The Indiana Supreme Court held today that appellate courts have the authority to increase a sentence on appeal, but the state can't initiate or cross-appeal review of the sentence and can't ask for a greater sentence if the defendant doesn't initiate an appeal.
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Judge allows class action in hail damage suit

February 9, 2009
A U.S. District judge is allowing certain State Farm insurance policy holders to proceed in a class action suit against the company as a result of how the insurer handled roof claims following a 2006 hail storm in central Indiana.
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Auction to benefit domestic-violence victims

February 5, 2009
The Indiana University School of Law - Indianapolis' Women's Caucus is hosting its annual auction Feb. 12 to raise funds for the Protective Order Pro Bono Project. Proceeds from the auction will go to the project, which provides free legal advice for low-income victims of domestic abuse.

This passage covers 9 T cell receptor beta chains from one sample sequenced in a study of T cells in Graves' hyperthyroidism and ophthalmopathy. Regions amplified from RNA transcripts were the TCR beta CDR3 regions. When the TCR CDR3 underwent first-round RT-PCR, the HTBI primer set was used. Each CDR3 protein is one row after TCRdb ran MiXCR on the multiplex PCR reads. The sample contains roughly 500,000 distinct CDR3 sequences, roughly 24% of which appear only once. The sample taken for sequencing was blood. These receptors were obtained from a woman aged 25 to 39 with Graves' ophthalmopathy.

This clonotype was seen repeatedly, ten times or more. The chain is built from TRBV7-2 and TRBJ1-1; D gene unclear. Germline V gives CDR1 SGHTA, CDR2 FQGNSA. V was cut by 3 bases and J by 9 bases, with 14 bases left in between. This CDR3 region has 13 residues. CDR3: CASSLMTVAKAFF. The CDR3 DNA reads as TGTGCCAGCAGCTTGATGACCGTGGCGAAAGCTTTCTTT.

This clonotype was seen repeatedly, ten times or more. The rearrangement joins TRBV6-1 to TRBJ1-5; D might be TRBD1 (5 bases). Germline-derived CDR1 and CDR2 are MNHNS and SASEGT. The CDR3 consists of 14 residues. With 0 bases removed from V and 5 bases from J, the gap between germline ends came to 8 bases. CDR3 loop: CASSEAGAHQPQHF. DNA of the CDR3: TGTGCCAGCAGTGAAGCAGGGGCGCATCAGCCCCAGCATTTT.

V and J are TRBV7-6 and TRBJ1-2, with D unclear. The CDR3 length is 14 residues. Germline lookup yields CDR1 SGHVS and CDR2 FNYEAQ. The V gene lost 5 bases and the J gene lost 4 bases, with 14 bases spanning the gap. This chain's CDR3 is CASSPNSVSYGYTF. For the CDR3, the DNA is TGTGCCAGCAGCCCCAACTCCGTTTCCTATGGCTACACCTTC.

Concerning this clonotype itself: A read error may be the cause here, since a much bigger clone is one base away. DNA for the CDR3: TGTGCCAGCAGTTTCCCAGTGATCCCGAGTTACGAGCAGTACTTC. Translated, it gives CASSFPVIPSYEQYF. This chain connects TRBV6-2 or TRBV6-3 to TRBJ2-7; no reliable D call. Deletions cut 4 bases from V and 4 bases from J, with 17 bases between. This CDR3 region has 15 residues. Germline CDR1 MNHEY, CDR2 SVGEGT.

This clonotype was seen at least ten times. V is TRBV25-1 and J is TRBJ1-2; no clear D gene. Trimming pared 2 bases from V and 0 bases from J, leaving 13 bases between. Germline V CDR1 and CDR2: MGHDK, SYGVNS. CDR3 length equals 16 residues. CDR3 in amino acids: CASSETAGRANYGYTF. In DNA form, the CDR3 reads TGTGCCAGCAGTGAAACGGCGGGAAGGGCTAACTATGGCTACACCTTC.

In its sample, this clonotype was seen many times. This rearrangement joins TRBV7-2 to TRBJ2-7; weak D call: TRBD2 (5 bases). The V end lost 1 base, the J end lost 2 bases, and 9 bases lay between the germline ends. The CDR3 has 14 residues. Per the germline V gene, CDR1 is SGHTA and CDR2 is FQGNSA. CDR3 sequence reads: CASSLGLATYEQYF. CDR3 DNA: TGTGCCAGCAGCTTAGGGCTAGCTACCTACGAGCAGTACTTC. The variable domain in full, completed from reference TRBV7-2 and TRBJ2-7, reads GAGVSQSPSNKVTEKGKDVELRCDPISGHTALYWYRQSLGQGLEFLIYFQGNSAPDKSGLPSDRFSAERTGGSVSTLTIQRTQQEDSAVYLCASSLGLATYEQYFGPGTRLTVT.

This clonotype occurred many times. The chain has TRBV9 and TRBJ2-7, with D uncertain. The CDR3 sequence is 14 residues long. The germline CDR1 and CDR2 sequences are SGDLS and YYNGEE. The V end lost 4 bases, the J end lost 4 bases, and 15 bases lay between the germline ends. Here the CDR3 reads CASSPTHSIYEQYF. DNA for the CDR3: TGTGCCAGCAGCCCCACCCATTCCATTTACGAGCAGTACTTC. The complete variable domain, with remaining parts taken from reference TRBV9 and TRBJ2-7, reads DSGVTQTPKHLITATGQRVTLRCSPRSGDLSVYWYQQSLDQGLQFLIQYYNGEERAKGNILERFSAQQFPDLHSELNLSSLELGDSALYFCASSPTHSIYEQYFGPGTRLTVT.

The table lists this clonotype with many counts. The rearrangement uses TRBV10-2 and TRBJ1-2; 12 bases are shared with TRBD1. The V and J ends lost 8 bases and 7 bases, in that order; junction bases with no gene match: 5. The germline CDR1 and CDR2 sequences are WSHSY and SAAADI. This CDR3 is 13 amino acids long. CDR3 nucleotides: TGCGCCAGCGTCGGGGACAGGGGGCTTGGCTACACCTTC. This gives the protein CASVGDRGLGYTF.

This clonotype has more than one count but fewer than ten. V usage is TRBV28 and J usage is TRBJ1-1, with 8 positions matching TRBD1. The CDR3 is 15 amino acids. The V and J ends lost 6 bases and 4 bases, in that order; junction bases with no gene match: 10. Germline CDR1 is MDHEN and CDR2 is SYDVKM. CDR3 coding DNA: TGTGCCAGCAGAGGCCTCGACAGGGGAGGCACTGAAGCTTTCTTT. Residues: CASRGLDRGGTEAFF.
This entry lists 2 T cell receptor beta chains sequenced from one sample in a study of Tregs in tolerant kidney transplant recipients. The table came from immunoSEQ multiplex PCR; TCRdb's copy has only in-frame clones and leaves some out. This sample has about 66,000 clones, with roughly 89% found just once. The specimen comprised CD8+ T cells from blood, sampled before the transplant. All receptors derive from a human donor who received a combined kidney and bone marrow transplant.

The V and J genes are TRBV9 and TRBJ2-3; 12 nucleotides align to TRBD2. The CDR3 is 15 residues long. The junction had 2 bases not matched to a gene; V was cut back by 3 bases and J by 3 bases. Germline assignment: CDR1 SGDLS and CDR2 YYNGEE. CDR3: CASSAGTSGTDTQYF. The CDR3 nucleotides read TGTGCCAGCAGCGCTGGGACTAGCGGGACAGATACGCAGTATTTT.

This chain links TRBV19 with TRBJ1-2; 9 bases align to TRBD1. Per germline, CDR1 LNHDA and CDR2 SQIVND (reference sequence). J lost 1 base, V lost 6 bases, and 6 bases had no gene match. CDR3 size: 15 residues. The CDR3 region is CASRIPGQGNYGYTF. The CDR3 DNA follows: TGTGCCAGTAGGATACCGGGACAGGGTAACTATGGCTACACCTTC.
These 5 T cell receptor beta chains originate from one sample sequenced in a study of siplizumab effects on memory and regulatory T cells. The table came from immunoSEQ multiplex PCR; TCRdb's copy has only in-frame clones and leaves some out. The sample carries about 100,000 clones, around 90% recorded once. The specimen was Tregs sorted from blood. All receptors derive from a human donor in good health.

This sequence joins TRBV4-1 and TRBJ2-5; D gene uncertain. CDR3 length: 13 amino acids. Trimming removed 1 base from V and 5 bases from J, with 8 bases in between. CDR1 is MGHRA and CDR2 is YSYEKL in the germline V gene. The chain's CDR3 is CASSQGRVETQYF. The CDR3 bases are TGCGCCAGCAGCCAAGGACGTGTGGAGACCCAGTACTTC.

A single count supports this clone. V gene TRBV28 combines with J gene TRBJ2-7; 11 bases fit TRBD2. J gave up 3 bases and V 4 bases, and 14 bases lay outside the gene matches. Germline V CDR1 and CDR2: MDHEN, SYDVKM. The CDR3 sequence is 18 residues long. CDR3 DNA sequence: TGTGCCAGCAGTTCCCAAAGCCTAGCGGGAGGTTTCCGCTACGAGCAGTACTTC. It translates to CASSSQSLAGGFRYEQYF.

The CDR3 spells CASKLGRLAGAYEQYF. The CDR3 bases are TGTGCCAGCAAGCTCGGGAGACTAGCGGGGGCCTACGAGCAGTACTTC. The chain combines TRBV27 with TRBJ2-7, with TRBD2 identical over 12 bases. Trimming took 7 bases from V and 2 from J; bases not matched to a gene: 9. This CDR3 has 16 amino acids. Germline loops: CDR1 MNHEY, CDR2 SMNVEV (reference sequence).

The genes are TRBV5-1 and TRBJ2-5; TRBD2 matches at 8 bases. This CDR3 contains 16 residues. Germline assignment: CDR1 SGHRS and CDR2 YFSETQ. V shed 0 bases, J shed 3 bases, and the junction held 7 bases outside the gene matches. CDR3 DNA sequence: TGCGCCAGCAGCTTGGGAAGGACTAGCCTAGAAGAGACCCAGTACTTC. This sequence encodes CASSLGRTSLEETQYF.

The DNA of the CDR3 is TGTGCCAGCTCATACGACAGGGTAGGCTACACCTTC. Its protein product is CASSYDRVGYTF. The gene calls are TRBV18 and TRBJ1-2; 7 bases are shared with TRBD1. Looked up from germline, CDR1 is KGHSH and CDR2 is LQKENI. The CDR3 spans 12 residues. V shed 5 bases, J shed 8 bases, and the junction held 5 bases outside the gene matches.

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COA: Statements not made in illegal detention

February 5, 2009
The Indiana Court of Appeals affirmed the denial of a defendant's motion to suppress statements given to authorities while detained, finding he was legally detained because police already had probable cause to arrest him.
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COA: No credit for pretrial home detention

January 14, 2009
The Indiana Court of Appeals affirmed a trial court's decision not to award a man credit time for pretrial home detention, finding the man's rights weren't violated under the federal or Indiana constitutions.